Tags: candy | fights | cavities | bacterial | oral | teeth | decay

New Candy Fights Cavities

By Nick Tate   |   Wednesday, 04 Dec 2013 03:20 PM

It may sound too good to be true, but German researchers have created a sugar-free candy they say can actually fight cavities.
The development, reported by Medical News Today, involves lacing the candy with dead "good" bacteria that bind to "bad" cavity-producing bacteria in the mouth to block tooth decay.

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Researchers from the Berlin-based firm Organobalance GmbH, who developed the candy, noted the human mouth contains a variety of good and bad bacteria. Mouthwashes, along with brushing, flossing, and cleaning our teeth help to knock out cavity-causing, gum-damaging bad bacteria, while allowing beneficial oral bacteria to thrive.

Poor oral health has been linked to many health conditions, from heart disease to Alzheimer's to pancreatic cancer.
In new research published in the journal Probiotics and Antimicrobial Proteins, the German researchers noted bacteria that remain on the surface of the teeth after we eat release acids, which can dissolve the tooth enamel, leading to cavities. The most common strain of these "bad" bacteria are called Mutans streptococci. But another bacteria called Lactobacillus paracasei reduce levels of the cavity-causing bacteria in animal studies, decreasing the number of cavities.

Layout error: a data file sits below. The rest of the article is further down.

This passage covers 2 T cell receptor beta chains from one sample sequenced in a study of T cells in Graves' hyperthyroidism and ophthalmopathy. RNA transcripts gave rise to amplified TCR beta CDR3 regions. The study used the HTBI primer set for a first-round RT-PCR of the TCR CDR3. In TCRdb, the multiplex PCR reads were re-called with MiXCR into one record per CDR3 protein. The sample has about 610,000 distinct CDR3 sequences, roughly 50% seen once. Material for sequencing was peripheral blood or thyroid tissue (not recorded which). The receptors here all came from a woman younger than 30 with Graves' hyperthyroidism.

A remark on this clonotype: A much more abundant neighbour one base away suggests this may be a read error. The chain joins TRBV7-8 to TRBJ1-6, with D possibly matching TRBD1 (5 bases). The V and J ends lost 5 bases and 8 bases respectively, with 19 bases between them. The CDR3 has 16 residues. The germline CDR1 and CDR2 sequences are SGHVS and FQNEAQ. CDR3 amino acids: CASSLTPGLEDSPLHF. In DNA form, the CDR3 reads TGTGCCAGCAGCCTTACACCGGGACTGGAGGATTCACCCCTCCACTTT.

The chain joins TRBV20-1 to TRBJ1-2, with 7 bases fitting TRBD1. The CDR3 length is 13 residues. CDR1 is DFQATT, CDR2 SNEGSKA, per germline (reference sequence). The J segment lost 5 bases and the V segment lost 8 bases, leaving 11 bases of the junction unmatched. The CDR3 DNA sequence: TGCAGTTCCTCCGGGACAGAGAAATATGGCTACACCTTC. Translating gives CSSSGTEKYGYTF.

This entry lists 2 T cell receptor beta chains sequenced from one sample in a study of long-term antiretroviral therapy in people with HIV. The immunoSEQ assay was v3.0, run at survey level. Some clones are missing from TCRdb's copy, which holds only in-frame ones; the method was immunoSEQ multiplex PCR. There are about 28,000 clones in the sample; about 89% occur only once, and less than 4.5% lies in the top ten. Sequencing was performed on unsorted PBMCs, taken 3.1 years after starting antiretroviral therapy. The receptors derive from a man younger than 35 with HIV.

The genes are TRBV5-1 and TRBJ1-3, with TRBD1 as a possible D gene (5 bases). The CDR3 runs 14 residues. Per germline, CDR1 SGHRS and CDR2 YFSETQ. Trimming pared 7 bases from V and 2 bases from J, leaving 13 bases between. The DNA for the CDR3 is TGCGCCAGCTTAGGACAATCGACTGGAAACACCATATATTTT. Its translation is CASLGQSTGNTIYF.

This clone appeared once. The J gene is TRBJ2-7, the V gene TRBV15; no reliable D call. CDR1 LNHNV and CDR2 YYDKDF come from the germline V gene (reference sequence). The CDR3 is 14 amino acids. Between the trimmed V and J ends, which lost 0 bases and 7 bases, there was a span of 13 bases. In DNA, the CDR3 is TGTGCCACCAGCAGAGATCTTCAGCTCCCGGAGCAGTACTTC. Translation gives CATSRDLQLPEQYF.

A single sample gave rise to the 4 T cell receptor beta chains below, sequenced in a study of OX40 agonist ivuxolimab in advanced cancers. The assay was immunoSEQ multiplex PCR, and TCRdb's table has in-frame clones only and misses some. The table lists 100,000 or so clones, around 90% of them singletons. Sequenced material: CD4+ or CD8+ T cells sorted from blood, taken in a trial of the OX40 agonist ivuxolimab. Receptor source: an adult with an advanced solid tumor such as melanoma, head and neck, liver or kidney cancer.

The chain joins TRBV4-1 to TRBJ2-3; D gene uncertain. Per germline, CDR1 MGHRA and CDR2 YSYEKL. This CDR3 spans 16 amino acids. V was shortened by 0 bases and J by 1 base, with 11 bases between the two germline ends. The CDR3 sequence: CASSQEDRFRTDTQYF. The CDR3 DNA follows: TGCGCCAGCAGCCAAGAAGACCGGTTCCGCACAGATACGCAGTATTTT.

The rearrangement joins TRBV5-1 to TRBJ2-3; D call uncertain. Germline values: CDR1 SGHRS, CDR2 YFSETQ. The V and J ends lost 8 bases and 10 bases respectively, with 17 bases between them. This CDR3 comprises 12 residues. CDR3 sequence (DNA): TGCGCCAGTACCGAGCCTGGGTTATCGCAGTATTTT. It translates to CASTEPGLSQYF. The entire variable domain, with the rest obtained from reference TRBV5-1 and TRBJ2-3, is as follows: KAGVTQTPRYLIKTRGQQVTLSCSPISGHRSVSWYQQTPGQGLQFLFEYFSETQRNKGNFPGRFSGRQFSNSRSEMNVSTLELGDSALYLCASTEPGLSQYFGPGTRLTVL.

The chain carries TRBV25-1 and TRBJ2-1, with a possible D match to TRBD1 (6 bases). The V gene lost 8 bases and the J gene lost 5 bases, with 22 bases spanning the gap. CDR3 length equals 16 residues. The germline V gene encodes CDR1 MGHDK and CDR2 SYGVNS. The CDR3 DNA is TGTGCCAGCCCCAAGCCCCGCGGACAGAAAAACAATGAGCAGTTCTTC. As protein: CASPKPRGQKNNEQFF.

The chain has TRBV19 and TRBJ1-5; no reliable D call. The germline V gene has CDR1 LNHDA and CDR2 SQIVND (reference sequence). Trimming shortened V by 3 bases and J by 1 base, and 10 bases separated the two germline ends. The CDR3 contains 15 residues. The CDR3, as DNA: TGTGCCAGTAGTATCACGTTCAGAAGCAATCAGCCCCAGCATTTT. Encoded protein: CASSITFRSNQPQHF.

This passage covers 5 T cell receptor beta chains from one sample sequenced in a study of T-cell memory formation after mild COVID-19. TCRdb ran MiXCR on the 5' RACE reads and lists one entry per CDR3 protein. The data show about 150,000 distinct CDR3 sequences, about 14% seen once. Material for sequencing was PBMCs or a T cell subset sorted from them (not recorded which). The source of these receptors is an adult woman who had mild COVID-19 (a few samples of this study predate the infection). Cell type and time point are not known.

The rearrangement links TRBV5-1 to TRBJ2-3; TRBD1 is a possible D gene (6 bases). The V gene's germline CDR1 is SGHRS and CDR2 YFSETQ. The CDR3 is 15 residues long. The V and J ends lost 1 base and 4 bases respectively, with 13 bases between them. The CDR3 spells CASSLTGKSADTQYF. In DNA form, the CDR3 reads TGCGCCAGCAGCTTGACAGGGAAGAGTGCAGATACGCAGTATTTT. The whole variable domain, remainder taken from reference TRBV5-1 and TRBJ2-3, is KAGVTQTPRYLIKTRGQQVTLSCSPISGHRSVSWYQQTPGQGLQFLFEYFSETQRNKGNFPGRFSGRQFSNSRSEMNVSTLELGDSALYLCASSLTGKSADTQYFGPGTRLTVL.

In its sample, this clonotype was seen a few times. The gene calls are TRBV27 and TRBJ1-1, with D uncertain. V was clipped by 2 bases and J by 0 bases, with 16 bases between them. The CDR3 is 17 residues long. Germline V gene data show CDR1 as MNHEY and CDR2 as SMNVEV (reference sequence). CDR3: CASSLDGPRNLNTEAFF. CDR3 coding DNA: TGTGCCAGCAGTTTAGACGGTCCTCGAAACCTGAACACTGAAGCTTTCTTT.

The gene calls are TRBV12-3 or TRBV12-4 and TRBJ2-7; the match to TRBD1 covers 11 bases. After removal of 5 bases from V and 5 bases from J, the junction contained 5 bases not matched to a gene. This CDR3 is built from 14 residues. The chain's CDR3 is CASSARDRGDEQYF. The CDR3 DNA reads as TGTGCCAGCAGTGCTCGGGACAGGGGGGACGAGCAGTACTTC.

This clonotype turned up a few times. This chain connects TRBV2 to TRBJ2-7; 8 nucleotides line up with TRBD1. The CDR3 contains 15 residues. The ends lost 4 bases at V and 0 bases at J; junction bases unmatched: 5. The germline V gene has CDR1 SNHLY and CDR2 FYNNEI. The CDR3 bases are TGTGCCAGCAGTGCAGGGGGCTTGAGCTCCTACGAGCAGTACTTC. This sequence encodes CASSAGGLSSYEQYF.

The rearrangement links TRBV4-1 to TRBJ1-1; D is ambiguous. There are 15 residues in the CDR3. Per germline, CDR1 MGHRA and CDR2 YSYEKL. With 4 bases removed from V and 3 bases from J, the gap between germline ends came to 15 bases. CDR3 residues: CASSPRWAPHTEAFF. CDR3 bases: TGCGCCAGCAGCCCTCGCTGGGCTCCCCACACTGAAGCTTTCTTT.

The team, led by Christine Lang, sought to determine if binding the two bacteria together would prevent this bad bacteria from reattaching to the teeth, causing them to get washed away by saliva.
In a study involving 60 volunteers, Lang and her team tested whether their sugar-free candy, which contained heat-killed samples of L. paracasei, reduced levels of bad oral bacteria. One-third of the subjects ate candies with small amounts of the dead bacteria, a second group ate candies laced with higher levels, and a third ate bacteria-free candies.
All participants ate five candies during the two-day study and were not allowed to perform any oral hygiene activities during this time.
The results showed that nearly 75 percent of the participants who ate candies with the good bacteria had "significantly lower" levels of bad bacteria in their saliva than those who ate bacteria-free candy. In addition, the higher the levels of the bacteria in the candy, the greater the reduction of the bad bacteria.

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"Additionally," the researchers added, "sugar-free candies stimulate saliva flow, a benefit to oral health."

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